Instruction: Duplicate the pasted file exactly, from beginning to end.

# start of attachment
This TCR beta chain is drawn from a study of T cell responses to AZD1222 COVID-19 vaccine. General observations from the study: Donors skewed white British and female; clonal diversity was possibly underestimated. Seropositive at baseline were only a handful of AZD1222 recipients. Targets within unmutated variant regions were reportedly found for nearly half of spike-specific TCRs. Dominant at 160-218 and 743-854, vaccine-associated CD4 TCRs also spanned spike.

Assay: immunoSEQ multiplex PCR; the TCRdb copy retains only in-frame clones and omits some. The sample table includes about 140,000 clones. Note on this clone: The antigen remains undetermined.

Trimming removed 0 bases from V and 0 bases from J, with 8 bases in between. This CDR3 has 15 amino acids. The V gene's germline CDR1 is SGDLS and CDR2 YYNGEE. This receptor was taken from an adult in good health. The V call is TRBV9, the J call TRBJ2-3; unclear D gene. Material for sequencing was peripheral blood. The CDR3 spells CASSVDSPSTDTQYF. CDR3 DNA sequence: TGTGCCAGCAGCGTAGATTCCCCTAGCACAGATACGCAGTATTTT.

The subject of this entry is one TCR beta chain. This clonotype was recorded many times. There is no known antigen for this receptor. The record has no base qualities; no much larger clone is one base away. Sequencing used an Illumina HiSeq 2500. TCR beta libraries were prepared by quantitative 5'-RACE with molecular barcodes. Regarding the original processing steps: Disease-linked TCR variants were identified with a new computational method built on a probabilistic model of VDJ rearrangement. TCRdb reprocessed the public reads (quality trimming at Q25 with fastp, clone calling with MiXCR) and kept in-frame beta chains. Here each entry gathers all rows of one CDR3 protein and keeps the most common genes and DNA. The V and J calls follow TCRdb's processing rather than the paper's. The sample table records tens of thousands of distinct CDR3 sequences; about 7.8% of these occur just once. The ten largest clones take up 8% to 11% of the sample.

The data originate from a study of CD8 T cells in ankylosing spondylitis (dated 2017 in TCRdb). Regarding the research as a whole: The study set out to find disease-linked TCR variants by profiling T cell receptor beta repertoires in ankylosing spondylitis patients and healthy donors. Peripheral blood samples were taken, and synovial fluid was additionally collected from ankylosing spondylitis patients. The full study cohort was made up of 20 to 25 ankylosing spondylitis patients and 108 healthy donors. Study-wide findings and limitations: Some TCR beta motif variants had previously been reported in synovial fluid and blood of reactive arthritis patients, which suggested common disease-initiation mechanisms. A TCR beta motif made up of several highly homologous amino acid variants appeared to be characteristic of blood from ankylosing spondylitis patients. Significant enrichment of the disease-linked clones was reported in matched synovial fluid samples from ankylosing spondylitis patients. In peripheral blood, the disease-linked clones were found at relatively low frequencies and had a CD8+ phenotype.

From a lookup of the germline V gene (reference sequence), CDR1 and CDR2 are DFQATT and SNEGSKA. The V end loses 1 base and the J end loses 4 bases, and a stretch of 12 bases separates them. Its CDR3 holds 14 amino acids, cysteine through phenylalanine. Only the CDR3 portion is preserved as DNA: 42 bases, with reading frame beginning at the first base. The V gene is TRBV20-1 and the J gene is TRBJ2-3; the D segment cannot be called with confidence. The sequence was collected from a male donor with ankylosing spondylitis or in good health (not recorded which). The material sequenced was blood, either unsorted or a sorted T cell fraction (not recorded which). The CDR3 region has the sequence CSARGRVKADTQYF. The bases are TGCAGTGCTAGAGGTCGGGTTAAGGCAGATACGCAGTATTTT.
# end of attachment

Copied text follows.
This TCR beta chain is drawn from a study of T cell responses to AZD1222 COVID-19 vaccine. General observations from the study: Donors skewed white British and female; clonal diversity was possibly underestimated. Seropositive at baseline were only a handful of AZD1222 recipients. Targets within unmutated variant regions were reportedly found for nearly half of spike-specific TCRs. Dominant at 160-218 and 743-854, vaccine-associated CD4 TCRs also spanned spike.

Assay: immunoSEQ multiplex PCR; the TCRdb copy retains only in-frame clones and omits some. The sample table includes about 140,000 clones. Note on this clone: The antigen remains undetermined.

Trimming removed 0 bases from V and 0 bases from J, with 8 bases in between. This CDR3 has 15 amino acids. The V gene's germline CDR1 is SGDLS and CDR2 YYNGEE. This receptor was taken from an adult in good health. The V call is TRBV9, the J call TRBJ2-3; unclear D gene. Material for sequencing was peripheral blood. The CDR3 spells CASSVDSPSTDTQYF. CDR3 DNA sequence: TGTGCCAGCAGCGTAGATTCCCCTAGCACAGATACGCAGTATTTT.

The subject of this entry is one TCR beta chain. This clonotype was recorded many times. There is no known antigen for this receptor. The record has no base qualities; no much larger clone is one base away. Sequencing used an Illumina HiSeq 2500. TCR beta libraries were prepared by quantitative 5'-RACE with molecular barcodes. Regarding the original processing steps: Disease-linked TCR variants were identified with a new computational method built on a probabilistic model of VDJ rearrangement. TCRdb reprocessed the public reads (quality trimming at Q25 with fastp, clone calling with MiXCR) and kept in-frame beta chains. Here each entry gathers all rows of one CDR3 protein and keeps the most common genes and DNA. The V and J calls follow TCRdb's processing rather than the paper's. The sample table records tens of thousands of distinct CDR3 sequences; about 7.8% of these occur just once. The ten largest clones take up 8% to 11% of the sample.

The data originate from a study of CD8 T cells in ankylosing spondylitis (dated 2017 in TCRdb). Regarding the research as a whole: The study set out to find disease-linked TCR variants by profiling T cell receptor beta repertoires in ankylosing spondylitis patients and healthy donors. Peripheral blood samples were taken, and synovial fluid was additionally collected from ankylosing spondylitis patients. The full study cohort was made up of 20 to 25 ankylosing spondylitis patients and 108 healthy donors. Study-wide findings and limitations: Some TCR beta motif variants had previously been reported in synovial fluid and blood of reactive arthritis patients, which suggested common disease-initiation mechanisms. A TCR beta motif made up of several highly homologous amino acid variants appeared to be characteristic of blood from ankylosing spondylitis patients. Significant enrichment of the disease-linked clones was reported in matched synovial fluid samples from ankylosing spondylitis patients. In peripheral blood, the disease-linked clones were found at relatively low frequencies and had a CD8+ phenotype.

From a lookup of the germline V gene (reference sequence), CDR1 and CDR2 are DFQATT and SNEGSKA. The V end loses 1 base and the J end loses 4 bases, and a stretch of 12 bases separates them. Its CDR3 holds 14 amino acids, cysteine through phenylalanine. Only the CDR3 portion is preserved as DNA: 42 bases, with reading frame beginning at the first base. The V gene is TRBV20-1 and the J gene is TRBJ2-3; the D segment cannot be called with confidence. The sequence was collected from a male donor with ankylosing spondylitis or in good health (not recorded which). The material sequenced was blood, either unsorted or a sorted T cell fraction (not recorded which). The CDR3 region has the sequence CSARGRVKADTQYF. The bases are TGCAGTGCTAGAGGTCGGGTTAAGGCAGATACGCAGTATTTT.